______________________________________d = 1.86 mm; D = 4 mm; V = 0.5 liters/hour w pPas meters/minute bar/cm______________________________________ 10 5 0.4100 5 3.6400 5 14.5700 5 25.4700 10 50.8700 20 101.7______________________________________d = 1.86 mm; = 100 Pas; w = 10 meters/minuteD V pmm liters/hour bar/cm______________________________________ 3 0.5 32.0 4 0.5 7.3 5 0.5 2.7 4 1.0 8.8 4 0.0 5.8______________________________________
The considerable influence of the virtually freely selectable gap width can be seen.
For a tape having rectangular cross-section which passes centrally through a gap of the same cross-sectional shape, the distance s between the tape and the gap is the characterizing parameter. Disregarding the edge zones, the results for the pressure increase are:
______________________________________η = 30 Pas; w = meters/minutes V pmm liters/hour bar/cm______________________________________0.125 0.01 731 0.05 814 0.1 918 0.25 1230 0.5 17500.2 0.01 155 0.05 163 0.1 174 0.25 205 0.5 2570.25 0.01 84 0.05 87 0.1 91 0.25 104 0.5 125______________________________________
The high adjustability of Δp over the gap width and the amount of leakage flow can be seen.
The calculation of the shear rate γ at the surface of the transported tape 1 is possible where the flow profile is known (assumed parameter, see Example 1). Thus, high shear rates can be adjusted, which leads to a reduction in the viscosity at the surface of the tape and thus to an improved penetration of the reinforcing fibre structure in very intrinsically viscous plastics (such as thermotropic liquid crystal polymers).
______________________________________s V w γmm liters/hour meters/minute 1/second______________________________________0.125 0.01 10 10 450 0.1 10 12 470 0.5 10 21 450 0.5 20 31 6800.2 0.01 10 4 800 0.1 10 5 230 0.5 10 7 170 0.5 20 11 9200.25 0.01 10 3 520 0.1 10 3 760 0.5 10 4 810 0.5 20 8 310______________________________________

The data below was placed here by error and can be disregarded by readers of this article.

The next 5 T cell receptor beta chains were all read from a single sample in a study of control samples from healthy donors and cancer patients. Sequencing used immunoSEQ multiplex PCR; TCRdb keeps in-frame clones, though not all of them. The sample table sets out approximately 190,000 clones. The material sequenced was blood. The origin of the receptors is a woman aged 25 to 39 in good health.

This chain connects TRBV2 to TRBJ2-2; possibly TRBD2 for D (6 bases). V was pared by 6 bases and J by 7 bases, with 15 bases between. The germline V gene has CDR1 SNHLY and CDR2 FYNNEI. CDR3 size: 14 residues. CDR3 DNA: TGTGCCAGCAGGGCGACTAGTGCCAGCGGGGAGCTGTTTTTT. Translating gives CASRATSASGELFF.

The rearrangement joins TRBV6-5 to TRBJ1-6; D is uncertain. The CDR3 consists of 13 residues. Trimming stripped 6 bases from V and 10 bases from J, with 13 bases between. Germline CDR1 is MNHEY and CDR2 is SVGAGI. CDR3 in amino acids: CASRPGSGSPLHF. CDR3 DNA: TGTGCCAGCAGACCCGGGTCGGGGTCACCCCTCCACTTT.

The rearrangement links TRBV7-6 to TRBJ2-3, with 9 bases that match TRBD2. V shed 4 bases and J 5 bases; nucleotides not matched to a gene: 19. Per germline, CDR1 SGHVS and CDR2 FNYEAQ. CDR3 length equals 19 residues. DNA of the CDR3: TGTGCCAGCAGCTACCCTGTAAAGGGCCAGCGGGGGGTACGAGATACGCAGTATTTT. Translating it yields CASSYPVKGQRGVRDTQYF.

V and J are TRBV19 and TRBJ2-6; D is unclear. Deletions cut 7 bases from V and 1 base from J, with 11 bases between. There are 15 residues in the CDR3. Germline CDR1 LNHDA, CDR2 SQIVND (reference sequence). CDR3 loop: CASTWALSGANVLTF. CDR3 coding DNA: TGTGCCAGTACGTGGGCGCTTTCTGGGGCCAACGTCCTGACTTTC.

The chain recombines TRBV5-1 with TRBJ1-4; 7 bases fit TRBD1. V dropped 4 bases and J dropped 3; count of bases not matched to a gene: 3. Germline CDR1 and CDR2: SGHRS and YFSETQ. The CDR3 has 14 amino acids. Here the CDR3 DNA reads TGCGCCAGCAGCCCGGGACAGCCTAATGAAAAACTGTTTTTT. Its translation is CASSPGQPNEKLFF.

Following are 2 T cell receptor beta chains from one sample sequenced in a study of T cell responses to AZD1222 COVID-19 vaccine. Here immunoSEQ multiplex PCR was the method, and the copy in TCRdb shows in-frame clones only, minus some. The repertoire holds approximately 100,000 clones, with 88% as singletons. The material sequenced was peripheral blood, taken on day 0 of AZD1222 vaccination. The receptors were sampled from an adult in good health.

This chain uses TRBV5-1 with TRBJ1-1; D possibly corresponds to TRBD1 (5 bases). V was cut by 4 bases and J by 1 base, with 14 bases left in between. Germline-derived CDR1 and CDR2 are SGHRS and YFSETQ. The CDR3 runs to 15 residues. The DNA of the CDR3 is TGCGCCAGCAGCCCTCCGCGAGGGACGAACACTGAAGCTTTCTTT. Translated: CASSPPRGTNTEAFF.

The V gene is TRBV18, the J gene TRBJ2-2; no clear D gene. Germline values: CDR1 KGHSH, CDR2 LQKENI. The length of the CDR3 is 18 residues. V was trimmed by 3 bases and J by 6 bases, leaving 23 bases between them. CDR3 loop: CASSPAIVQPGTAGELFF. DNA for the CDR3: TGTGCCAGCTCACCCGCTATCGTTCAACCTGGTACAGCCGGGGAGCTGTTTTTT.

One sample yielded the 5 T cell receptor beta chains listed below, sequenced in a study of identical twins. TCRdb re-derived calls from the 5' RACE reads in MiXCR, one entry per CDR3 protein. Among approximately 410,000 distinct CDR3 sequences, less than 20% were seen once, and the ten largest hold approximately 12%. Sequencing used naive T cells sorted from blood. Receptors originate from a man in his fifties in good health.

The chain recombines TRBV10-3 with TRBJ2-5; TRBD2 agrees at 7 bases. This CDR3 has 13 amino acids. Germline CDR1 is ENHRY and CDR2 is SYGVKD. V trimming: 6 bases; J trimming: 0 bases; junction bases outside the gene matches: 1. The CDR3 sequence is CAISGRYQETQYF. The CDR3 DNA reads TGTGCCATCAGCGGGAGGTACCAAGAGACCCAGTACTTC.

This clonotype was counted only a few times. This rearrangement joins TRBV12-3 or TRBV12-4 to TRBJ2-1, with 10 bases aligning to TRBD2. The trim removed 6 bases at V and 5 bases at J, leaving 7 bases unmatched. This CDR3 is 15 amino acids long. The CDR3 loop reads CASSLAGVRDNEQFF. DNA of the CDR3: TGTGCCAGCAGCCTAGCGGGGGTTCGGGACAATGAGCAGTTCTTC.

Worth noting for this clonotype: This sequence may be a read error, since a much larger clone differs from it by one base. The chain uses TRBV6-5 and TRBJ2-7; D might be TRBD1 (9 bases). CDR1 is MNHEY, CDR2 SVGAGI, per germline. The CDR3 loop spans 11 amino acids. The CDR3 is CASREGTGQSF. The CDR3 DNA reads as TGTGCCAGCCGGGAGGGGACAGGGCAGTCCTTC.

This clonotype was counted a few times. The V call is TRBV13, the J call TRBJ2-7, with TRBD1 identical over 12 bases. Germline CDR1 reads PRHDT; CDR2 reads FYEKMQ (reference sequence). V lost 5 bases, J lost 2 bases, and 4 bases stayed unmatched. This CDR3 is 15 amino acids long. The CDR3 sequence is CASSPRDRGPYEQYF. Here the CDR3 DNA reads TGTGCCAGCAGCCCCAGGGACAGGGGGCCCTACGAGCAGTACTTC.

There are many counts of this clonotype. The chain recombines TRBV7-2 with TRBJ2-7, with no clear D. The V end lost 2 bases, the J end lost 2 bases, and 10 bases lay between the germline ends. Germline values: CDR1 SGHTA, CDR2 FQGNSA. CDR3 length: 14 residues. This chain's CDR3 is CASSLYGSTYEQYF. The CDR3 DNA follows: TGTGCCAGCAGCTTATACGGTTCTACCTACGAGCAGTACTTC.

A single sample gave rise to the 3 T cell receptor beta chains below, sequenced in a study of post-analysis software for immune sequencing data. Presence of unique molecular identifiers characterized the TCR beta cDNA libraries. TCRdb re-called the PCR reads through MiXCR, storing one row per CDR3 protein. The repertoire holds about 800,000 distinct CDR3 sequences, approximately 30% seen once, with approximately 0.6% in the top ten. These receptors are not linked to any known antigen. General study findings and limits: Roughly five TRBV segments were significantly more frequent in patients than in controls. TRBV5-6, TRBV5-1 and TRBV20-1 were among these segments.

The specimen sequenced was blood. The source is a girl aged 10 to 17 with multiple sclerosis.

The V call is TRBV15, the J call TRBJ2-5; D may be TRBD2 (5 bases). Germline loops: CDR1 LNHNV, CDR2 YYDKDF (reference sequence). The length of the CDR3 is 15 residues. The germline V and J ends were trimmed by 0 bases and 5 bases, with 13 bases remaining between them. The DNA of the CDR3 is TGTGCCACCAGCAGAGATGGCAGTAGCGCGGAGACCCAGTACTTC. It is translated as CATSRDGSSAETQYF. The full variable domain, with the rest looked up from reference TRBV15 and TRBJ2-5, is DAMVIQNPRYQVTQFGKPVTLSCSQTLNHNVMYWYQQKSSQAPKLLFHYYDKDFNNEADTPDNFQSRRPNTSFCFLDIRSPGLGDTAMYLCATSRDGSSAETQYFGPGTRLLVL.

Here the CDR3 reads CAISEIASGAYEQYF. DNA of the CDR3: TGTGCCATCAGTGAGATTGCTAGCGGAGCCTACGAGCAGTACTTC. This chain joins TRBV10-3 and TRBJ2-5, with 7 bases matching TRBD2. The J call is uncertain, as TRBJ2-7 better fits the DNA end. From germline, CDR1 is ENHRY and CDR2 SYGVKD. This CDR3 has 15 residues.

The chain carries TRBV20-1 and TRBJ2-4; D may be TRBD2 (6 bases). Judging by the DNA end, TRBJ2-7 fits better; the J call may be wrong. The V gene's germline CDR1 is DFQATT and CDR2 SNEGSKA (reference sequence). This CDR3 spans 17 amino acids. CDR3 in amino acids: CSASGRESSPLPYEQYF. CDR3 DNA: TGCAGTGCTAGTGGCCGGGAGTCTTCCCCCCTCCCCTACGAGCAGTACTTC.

A composite material profile is manufactured by impregnating a glass fibre roving 2400 tex (filament diameter 10 μm) with polyamide 6 (Bayer R Durethan B 30 S). The impregnating temperature is 290° C. The viscosity at this temperature is 135 Pas (shear rate γ=10/s).
The glass fibre roving is drawn in the form of a flat tape of 17.5 mm width at a rate of w=10 metres/minute through a gap having a gap width of 1 mm and a breadth of 18 mm. The glass fibre tape has a thickness of approximately 120 μm so that a dimension of approximately 0.44 mm results for the distance between the fibre tape and the wall. The gap length is 100 mm, the amount of back flow V=0.5 litres/hour.
A computed pressure increase of Δp=186 bar results using the assumed parameters of Example 1. A value of Δp=150 bar is measured with the aid of a pressure sensor.
The gap region is cooled to a temperature of approximately 240° C. with the aid of air cooling, whereas the actual high pressure impregnating section remains at 290° C. The pressure then rises considerably; a value of Δp=330 bar is measured.
A flat composite material is manufactured by drawing a carbon fibre tape having 24 000 fibres with a filament diameter of 7 μm corresponding to 1600 tex through a melt of polyphenylene sulphide (Bayer R Tedur). The type used has a melt viscosity of 25 Pas at the impregnating temperature of 320° C.
The tape of a width of 17.5 mm is drawn through a gap having a width of 0.5 mm and a breadth of 18 mm at a rate of w=10 metre/minute. A dimension of approximately 0.19 mm is measured for the distance between carbon fibre tape and wall. The gap length is 100 mm, the amount of back flow V=0.5 litres/hour. A compute pressure increase of p=156 bar results using the assumed parameters of Example 1. The measured value is Δp=150 bar.
A flat composite material is manufactured by drawing a carbon fibre tape (C fibre from Example 5) through a melt of thermotropic liquid crystal polymer (Bayer test product KU 1-9231). At 350° C. the viscosity of the intrinsically viscous melt has the value η=530 Pas at a shear rate of η=10/s, and the value η=90 Pas at η=1000/s.
The tape of a width of 17.5 mm is drawn through a gap of 1 mm gap width and 18 mm breadth at a rate of w=10 metres/minute. The gap length is 100 m, the amount of back flow V=0.5 litres/hour.
A pressure increase of p=185 bar is measured. A shear rate of γ=870/s is computed at the tape surface, and thus a viscosity reduction of 17.7% of the value at γ=10/s. The impregnating quality is thus considerably improved.